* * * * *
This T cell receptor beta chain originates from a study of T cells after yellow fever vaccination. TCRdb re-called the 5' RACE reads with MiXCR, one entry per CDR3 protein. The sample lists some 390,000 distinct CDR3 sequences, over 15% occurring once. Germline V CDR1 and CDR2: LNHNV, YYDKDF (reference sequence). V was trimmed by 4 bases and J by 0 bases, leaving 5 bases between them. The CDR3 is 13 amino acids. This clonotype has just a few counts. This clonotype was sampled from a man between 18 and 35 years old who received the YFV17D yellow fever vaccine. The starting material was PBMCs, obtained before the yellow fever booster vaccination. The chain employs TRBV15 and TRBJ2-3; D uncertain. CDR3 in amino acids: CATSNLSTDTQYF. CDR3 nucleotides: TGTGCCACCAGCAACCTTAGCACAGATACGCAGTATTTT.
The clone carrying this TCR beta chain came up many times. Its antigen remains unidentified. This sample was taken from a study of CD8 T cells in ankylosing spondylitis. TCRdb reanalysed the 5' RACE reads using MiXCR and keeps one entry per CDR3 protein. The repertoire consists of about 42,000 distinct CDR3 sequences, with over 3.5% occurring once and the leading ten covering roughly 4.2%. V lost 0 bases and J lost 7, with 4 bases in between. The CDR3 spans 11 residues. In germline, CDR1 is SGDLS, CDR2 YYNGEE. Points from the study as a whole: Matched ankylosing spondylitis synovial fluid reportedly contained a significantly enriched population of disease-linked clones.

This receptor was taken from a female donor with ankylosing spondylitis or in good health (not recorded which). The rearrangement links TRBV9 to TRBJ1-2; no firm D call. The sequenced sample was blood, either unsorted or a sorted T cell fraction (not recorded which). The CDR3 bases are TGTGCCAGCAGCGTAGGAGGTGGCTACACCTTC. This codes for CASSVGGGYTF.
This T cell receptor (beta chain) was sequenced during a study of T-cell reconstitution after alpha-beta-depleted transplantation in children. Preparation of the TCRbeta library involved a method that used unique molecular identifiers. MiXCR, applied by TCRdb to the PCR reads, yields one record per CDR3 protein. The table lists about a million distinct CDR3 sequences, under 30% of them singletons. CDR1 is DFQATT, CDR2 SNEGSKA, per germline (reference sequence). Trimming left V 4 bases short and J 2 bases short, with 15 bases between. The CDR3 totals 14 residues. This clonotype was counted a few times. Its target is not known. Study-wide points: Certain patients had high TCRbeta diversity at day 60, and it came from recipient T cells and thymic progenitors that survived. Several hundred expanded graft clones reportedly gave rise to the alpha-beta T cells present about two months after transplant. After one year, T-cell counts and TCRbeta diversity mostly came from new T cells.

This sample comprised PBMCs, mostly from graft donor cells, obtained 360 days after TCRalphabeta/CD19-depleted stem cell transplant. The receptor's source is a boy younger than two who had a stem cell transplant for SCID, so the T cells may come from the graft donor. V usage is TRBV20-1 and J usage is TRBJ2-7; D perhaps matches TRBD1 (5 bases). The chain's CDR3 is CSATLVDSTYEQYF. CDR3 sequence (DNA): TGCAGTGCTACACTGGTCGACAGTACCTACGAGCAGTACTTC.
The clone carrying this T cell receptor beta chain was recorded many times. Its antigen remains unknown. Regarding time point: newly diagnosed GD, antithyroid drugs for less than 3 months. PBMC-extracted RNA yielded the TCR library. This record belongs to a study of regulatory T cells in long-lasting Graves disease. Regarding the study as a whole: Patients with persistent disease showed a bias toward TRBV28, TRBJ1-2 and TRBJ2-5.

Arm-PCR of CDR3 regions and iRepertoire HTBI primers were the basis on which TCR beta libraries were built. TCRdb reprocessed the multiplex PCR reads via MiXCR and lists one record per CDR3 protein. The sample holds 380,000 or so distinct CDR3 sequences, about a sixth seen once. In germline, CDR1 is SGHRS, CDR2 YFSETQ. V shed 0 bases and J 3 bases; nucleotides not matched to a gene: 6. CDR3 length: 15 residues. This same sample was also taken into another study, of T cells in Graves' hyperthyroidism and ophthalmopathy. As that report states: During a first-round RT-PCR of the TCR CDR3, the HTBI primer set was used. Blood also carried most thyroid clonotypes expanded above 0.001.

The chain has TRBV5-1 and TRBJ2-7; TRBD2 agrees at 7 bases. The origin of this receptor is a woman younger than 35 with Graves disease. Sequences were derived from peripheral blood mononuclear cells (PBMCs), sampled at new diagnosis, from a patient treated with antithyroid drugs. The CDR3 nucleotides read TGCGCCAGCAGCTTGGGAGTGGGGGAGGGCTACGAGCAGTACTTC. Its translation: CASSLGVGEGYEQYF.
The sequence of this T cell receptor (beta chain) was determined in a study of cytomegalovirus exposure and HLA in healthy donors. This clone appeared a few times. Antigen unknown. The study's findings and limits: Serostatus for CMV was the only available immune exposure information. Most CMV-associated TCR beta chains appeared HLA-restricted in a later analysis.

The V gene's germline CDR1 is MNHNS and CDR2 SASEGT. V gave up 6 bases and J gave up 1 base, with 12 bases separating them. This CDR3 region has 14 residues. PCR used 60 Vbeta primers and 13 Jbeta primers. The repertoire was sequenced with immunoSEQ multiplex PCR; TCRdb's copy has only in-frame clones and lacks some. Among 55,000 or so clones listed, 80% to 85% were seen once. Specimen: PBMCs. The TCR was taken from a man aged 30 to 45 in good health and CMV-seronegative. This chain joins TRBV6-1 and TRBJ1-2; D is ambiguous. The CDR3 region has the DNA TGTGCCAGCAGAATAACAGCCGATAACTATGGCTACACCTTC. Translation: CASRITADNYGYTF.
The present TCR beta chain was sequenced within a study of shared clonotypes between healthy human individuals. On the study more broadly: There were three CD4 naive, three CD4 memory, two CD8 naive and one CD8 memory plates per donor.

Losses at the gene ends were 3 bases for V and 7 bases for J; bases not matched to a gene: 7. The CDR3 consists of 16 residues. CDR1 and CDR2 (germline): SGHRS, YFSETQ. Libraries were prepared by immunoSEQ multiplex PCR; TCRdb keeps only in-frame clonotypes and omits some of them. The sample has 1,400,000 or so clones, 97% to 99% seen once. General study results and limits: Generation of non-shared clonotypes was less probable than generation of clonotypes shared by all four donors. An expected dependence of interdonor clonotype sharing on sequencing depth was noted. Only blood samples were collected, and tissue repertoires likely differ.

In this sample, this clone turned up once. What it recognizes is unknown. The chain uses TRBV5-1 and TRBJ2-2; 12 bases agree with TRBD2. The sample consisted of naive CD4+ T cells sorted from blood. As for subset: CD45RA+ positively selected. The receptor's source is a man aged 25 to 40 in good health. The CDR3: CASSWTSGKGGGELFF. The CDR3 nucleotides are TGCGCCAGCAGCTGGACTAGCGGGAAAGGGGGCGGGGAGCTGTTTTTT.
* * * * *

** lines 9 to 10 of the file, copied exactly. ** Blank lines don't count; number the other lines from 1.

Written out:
The sequence of this T cell receptor (beta chain) was determined in a study of cytomegalovirus exposure and HLA in healthy donors. This clone appeared a few times. Antigen unknown. The study's findings and limits: Serostatus for CMV was the only available immune exposure information. Most CMV-associated TCR beta chains appeared HLA-restricted in a later analysis.

The V gene's germline CDR1 is MNHNS and CDR2 SASEGT. V gave up 6 bases and J gave up 1 base, with 12 bases separating them. This CDR3 region has 14 residues. PCR used 60 Vbeta primers and 13 Jbeta primers. The repertoire was sequenced with immunoSEQ multiplex PCR; TCRdb's copy has only in-frame clones and lacks some. Among 55,000 or so clones listed, 80% to 85% were seen once. Specimen: PBMCs. The TCR was taken from a man aged 30 to 45 in good health and CMV-seronegative. This chain joins TRBV6-1 and TRBJ1-2; D is ambiguous. The CDR3 region has the DNA TGTGCCAGCAGAATAACAGCCGATAACTATGGCTACACCTTC. Translation: CASRITADNYGYTF.